«While the negotiations are still underway regarding long-term NATO deterrence, it is not prudent in my opinion to offer host country support to allies at the expense of our own development and capacity. These means must be found on top of the two percent,» said Mr Mikser.
«This was managed with this year’s budget and I presume it prudent to solve it the same way in next year budget as well. In the current situation, national defence is surely a very high priority.»
According to education and research minister Jevgeni Ossinovski, the coalition has a basic agreement regarding free school lunch since next year for 22,000 gymnasium students, costing over €3m.
Also, there is oneness of mind regarding the doubling of performance scholarships at universities – this year paid by the ministry, while the €900,000 needed for next year should already come out of state budget. According to Mr Ossinovski, he has also applied to the ministry for extra funds to improve social guarantees for doctoral students.
«On the one hand, this is so that parental benefit and pension qualifying period might be counted regarding the Doctoral student support, and on the other hand that we might also raise the Doctoral student support,» said the education minister. Though €3m is needed as extra money, two million would come back into state coffers as taxes.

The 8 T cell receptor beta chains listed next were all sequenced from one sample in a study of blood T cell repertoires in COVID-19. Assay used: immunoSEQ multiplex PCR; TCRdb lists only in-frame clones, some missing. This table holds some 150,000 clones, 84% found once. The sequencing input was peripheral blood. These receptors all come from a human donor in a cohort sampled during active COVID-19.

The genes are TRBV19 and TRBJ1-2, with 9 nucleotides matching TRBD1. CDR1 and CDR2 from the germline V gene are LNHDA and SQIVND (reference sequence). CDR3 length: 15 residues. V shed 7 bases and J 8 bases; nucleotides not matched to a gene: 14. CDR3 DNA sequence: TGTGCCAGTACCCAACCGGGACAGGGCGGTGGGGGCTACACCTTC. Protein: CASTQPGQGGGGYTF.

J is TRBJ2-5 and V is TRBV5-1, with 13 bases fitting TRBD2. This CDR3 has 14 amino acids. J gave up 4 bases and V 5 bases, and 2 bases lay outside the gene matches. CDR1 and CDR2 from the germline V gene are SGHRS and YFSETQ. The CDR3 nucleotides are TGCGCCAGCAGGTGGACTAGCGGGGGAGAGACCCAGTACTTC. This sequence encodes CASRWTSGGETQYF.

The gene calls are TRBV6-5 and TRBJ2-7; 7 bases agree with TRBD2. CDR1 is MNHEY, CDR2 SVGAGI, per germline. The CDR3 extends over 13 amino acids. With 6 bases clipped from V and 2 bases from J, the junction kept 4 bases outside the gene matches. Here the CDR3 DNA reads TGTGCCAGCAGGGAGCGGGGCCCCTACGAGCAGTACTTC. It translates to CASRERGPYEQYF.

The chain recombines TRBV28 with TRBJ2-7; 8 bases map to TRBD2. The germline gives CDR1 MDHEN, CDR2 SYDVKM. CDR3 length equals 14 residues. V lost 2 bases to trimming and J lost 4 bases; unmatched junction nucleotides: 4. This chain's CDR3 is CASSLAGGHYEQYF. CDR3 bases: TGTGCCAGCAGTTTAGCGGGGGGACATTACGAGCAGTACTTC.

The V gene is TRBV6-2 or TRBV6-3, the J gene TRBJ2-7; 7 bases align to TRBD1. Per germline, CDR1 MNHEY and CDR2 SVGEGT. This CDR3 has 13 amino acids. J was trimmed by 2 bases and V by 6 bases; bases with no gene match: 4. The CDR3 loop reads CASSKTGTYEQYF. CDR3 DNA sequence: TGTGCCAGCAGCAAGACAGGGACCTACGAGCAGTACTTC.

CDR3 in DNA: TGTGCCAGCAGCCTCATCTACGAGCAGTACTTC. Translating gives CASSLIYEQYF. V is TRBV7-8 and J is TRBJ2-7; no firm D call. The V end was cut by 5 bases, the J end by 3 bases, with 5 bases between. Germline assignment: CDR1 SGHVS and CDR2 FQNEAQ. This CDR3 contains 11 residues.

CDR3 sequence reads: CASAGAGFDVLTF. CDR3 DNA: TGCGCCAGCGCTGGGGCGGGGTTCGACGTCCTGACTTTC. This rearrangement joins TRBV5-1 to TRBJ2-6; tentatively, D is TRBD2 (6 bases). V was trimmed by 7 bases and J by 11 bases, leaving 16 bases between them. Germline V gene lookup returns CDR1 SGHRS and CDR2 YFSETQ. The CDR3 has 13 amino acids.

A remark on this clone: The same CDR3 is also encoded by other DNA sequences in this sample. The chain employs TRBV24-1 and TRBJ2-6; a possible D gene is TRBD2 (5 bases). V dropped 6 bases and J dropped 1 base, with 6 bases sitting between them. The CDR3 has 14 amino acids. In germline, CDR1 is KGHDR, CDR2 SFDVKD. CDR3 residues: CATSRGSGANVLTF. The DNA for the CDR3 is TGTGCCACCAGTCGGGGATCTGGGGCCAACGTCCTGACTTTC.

Also, Mr Ossinovski would welcome additional resources for the IT Academy, to finance information and communications technology curricula and specialty scholarships. The fourth application concerns financing of research databases and foreign cooperation of scientists. «Here, negotiations are underway. Our approach is rational and realistic, we are not writing overly large numbers,» said Mr Ossinovski.
It’s another matter with teachers’ wages, the extra salary fund for which is also written into coalition treaty. Still, Mr Ossinovski says it’s hard to say how much the teachers’ pay might rise next year, as for majority of schools the wage rise is not coming directly, but via educational support to local governments. From there, school headmasters are also desiring wage rise this year, and as a new decision support specialists may also be financed out of that.
«The size of the teachers’ pay rise next year depends on the decisions regarding how the educational support will be distributed,» said Mr Ossinovski. These principles as such are to be settled by the new law soon to be sent to Riigikogu rounds by the government.
Culture minister Urve Tiidus said her two main applications to finance minister are concerning pay rise for cultural workers on public payroll, and extra money for children and youth coaches in transition from scholarships to earned income system. The size of possible culture-worker pay rise Ms Tiidus was unwilling to disclose. The coalition treaty does specify, however, that the rise should correspond to that of educational realm.
Today, budget talks are set to continue in the cabinet. All ministers come with a whole bunch of extra applications and now the possible extra sources are being sought.